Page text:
Natural Resources Governance and the Right of Self-determination of Indigenous Peoples: Institutional Approach on the Implementation of Article 1 of CESCR in China and Norway [PhD] (completed)

The starting point for Zhou Yong's PhD project is the right of self-determination.

About the project

The right of self-determination is adopted as the common and the first article in both the International Covenant on Civil and Political Rights (CCPR) and the International Covenant on Economic, Social and Cultural Rights (CESCR). Although it is considered as one of the most important ‘roots’ of modern international human rights protection and ‘an essential condition’  for the effective guarantee and observance of individual human rights, the right of self-determination has been one of the main political obstacles for member states of the UN to adopt the UN Declaration on the Rights of Indigenous Peoples during the last two decades. However, milestone events happened recently which lead to strengthen the implementation of CESCR and the recognition of indigenous peoples’ rights in the international level. The further realization of the right of self-determination for indigenous people will remain dependent on the domestic respect and implementation of this rule.

The transitional period of the domestic institution-building for respecting the self-determination of indigenous peoples took place in the mid of 1980s in China and in Norway. However, these forms of exercising ‘internal self-determination’ are different. China’s Regional National Autonomy is a territorial based autonomy for national minorities. In contrast, Norway chose to take a non-territorial based autonomy of the Sami people to deal with their own affairs. A study of these two alternative forms of domestic institution-building for the realization of self-determination has its special significance in contributing to the understanding of the implementation of international law in domestic practices.



Theoretically, the project aims to:

  • Establish a descriptive-analytical perspective with rigorous concept (“institutional approach”) to observe the process of institutionalizing the peoples’ right of self-determination in relation to natural resources governance.
  • Construct a typology of exercising group rights especially concerning group representation, participation and autonomy for exploring the good governance mechanisms on natural resources management based on respecting the indigenous peoples’ right to self-determination.

Empirically, the project aims to:

  • Trace the contemporary evolution of institutionalizing peoples’ self-determination right in China and Norway.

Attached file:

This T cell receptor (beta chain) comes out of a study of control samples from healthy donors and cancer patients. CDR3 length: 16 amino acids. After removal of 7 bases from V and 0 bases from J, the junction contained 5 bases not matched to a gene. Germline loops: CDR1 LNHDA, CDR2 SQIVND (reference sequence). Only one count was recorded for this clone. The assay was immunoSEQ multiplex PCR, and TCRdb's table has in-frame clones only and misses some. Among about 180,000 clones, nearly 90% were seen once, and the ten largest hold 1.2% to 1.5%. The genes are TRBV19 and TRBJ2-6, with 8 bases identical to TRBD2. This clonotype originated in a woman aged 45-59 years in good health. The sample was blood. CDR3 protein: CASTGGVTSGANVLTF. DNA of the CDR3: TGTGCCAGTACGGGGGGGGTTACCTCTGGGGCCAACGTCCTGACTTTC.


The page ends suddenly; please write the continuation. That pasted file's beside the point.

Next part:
• Understand the territorial and non-territorial based institutions based on the rule of self-determination both in China (regional national autonomy) and in Norway.
  • Describe how the Art. 1 of CESCR especially in relation to natural resources and other relevant norms are institutionalized and implemented in China and Norway and explain why the differences.
  • Assess the various means or options of good governance for inspiring the institutional building on sustainable, effective and accountable domestic mechanism of indigenous people’s self-determination, especially for the Chinese constitutional reform in the process of democratic transition.

Normatively, the project aims to:

  • Clarify the controversial aspects of the legal content of the right of self-determination in Art. 1 in the Covenant in regards to how to define the term “peoples” and “indigenous peoples” in China. 
  • What are the concrete substantive contents of this right in relation to natural resources?
  • What are the procedural mechanisms or methods for exercising this right? By which means can peoples enforce this right on the domestic and international levels?
  • Describe how the self-determination related norms such as autonomy, FPIC, effective participation are proposed, adopted and applied in the natural resources management activities
  • Assess the legitimacy of existing institutional and procedural arrangements of self-determination rule in relation to group representation, participation and autonomy
  • Explore the possibilities of innovative institutional designs based on self-determination during the decision-making and exploitation process with embedding the rules of democracy (such as transparency, accountability and participation)



Financing: NORAD

Outcome: A PhD thesis.

Supervisor: Kirsti Strøm Bull

Published Mar. 30, 2012 10:46 AM - Last modified Nov. 18, 2016 3:19 PM